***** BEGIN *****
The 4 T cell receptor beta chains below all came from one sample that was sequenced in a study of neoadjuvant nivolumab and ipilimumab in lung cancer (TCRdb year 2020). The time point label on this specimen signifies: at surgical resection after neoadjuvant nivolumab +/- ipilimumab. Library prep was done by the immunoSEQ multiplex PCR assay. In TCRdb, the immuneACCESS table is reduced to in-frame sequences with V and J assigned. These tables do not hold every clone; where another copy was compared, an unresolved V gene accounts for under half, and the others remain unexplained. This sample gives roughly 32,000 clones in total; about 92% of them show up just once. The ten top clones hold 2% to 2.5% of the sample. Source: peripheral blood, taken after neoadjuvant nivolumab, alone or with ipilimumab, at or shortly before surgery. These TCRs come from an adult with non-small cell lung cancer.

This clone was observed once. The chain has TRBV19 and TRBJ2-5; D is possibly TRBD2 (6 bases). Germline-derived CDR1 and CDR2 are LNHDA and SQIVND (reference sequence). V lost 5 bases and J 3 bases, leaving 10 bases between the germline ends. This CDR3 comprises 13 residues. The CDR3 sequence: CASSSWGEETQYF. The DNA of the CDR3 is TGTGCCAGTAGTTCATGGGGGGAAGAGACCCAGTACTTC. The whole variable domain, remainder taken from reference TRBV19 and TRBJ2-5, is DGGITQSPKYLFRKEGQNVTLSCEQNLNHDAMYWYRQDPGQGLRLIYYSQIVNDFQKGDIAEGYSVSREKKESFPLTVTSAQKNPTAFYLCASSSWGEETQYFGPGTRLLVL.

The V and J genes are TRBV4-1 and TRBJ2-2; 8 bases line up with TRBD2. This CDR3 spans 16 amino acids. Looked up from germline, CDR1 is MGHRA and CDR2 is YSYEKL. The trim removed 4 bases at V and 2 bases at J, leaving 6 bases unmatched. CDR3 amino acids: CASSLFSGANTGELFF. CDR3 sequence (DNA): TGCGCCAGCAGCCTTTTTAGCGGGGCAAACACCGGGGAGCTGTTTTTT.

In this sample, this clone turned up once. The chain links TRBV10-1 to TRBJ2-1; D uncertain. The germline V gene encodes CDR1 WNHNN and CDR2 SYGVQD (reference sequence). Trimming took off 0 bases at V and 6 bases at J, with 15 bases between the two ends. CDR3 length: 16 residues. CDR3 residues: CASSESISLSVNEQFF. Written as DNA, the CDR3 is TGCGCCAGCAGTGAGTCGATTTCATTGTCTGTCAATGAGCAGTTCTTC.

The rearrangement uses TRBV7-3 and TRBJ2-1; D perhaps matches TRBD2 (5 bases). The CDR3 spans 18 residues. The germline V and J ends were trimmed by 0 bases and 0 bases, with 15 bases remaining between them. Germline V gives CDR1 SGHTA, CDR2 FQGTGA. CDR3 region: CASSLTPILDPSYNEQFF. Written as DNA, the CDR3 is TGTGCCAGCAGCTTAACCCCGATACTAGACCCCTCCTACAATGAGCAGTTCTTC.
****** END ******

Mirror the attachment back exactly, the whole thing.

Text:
The 4 T cell receptor beta chains below all came from one sample that was sequenced in a study of neoadjuvant nivolumab and ipilimumab in lung cancer (TCRdb year 2020). The time point label on this specimen signifies: at surgical resection after neoadjuvant nivolumab +/- ipilimumab. Library prep was done by the immunoSEQ multiplex PCR assay. In TCRdb, the immuneACCESS table is reduced to in-frame sequences with V and J assigned. These tables do not hold every clone; where another copy was compared, an unresolved V gene accounts for under half, and the others remain unexplained. This sample gives roughly 32,000 clones in total; about 92% of them show up just once. The ten top clones hold 2% to 2.5% of the sample. Source: peripheral blood, taken after neoadjuvant nivolumab, alone or with ipilimumab, at or shortly before surgery. These TCRs come from an adult with non-small cell lung cancer.

This clone was observed once. The chain has TRBV19 and TRBJ2-5; D is possibly TRBD2 (6 bases). Germline-derived CDR1 and CDR2 are LNHDA and SQIVND (reference sequence). V lost 5 bases and J 3 bases, leaving 10 bases between the germline ends. This CDR3 comprises 13 residues. The CDR3 sequence: CASSSWGEETQYF. The DNA of the CDR3 is TGTGCCAGTAGTTCATGGGGGGAAGAGACCCAGTACTTC. The whole variable domain, remainder taken from reference TRBV19 and TRBJ2-5, is DGGITQSPKYLFRKEGQNVTLSCEQNLNHDAMYWYRQDPGQGLRLIYYSQIVNDFQKGDIAEGYSVSREKKESFPLTVTSAQKNPTAFYLCASSSWGEETQYFGPGTRLLVL.

The V and J genes are TRBV4-1 and TRBJ2-2; 8 bases line up with TRBD2. This CDR3 spans 16 amino acids. Looked up from germline, CDR1 is MGHRA and CDR2 is YSYEKL. The trim removed 4 bases at V and 2 bases at J, leaving 6 bases unmatched. CDR3 amino acids: CASSLFSGANTGELFF. CDR3 sequence (DNA): TGCGCCAGCAGCCTTTTTAGCGGGGCAAACACCGGGGAGCTGTTTTTT.

In this sample, this clone turned up once. The chain links TRBV10-1 to TRBJ2-1; D uncertain. The germline V gene encodes CDR1 WNHNN and CDR2 SYGVQD (reference sequence). Trimming took off 0 bases at V and 6 bases at J, with 15 bases between the two ends. CDR3 length: 16 residues. CDR3 residues: CASSESISLSVNEQFF. Written as DNA, the CDR3 is TGCGCCAGCAGTGAGTCGATTTCATTGTCTGTCAATGAGCAGTTCTTC.

The rearrangement uses TRBV7-3 and TRBJ2-1; D perhaps matches TRBD2 (5 bases). The CDR3 spans 18 residues. The germline V and J ends were trimmed by 0 bases and 0 bases, with 15 bases remaining between them. Germline V gives CDR1 SGHTA, CDR2 FQGTGA. CDR3 region: CASSLTPILDPSYNEQFF. Written as DNA, the CDR3 is TGTGCCAGCAGCTTAACCCCGATACTAGACCCCTCCTACAATGAGCAGTTCTTC.